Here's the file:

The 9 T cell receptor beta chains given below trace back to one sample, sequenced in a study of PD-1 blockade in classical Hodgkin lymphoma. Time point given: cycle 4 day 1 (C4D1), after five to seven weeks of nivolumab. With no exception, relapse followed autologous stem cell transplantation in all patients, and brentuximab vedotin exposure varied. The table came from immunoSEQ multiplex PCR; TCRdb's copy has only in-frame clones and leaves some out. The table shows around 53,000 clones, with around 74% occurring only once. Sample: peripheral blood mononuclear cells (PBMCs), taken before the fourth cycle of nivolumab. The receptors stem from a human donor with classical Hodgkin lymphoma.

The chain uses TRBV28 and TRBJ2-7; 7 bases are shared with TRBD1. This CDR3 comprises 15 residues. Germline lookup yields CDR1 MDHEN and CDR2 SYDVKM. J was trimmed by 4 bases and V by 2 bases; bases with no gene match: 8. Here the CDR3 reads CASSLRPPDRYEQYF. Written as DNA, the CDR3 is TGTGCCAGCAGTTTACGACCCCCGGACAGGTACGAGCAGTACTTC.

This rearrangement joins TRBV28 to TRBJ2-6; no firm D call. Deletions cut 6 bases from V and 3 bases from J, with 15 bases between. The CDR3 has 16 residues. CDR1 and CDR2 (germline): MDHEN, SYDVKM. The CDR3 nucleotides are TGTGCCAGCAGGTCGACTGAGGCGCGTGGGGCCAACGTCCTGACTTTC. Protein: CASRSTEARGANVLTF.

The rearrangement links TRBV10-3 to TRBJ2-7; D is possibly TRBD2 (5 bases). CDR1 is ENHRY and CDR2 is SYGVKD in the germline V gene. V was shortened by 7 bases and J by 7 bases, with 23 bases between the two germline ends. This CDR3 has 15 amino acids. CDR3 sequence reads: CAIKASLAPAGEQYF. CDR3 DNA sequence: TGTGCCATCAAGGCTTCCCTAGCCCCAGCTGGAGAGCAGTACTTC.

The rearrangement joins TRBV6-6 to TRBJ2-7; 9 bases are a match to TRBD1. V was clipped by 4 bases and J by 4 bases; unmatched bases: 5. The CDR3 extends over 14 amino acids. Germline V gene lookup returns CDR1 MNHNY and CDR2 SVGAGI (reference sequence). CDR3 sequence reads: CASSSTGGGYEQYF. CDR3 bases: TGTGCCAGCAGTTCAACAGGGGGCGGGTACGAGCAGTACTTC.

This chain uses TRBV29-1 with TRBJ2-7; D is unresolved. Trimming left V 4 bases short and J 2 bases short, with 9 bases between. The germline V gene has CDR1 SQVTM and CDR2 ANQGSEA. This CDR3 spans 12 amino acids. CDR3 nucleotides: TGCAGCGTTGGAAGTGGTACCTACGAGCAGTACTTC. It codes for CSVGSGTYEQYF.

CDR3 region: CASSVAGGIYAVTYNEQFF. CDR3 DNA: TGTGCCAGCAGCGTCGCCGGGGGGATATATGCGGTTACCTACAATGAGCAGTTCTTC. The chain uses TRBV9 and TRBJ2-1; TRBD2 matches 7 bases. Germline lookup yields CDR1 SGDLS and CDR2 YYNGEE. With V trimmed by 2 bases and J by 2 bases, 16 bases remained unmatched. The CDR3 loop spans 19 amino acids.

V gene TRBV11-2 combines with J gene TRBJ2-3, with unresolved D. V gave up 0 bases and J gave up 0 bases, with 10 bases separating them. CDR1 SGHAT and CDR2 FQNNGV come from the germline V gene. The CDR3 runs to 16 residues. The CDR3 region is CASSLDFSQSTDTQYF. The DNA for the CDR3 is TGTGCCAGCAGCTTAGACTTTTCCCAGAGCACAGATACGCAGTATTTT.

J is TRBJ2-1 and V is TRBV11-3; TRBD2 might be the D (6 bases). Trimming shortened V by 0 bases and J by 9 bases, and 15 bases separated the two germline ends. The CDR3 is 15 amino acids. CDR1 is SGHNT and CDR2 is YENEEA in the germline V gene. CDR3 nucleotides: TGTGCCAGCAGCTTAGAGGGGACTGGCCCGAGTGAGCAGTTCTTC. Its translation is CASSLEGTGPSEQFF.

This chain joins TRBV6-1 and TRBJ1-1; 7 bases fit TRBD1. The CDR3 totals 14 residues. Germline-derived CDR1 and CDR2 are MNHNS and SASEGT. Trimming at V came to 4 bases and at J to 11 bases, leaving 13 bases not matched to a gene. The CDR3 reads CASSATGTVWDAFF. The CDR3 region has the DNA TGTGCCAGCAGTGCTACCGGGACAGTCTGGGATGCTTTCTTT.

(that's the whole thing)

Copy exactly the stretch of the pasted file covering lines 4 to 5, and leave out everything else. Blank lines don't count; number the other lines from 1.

The rearrangement links TRBV10-3 to TRBJ2-7; D is possibly TRBD2 (5 bases). CDR1 is ENHRY and CDR2 is SYGVKD in the germline V gene. V was shortened by 7 bases and J by 7 bases, with 23 bases between the two germline ends. This CDR3 has 15 amino acids. CDR3 sequence reads: CAIKASLAPAGEQYF. CDR3 DNA sequence: TGTGCCATCAAGGCTTCCCTAGCCCCAGCTGGAGAGCAGTACTTC.

The rearrangement joins TRBV6-6 to TRBJ2-7; 9 bases are a match to TRBD1. V was clipped by 4 bases and J by 4 bases; unmatched bases: 5. The CDR3 extends over 14 amino acids. Germline V gene lookup returns CDR1 MNHNY and CDR2 SVGAGI (reference sequence). CDR3 sequence reads: CASSSTGGGYEQYF. CDR3 bases: TGTGCCAGCAGTTCAACAGGGGGCGGGTACGAGCAGTACTTC.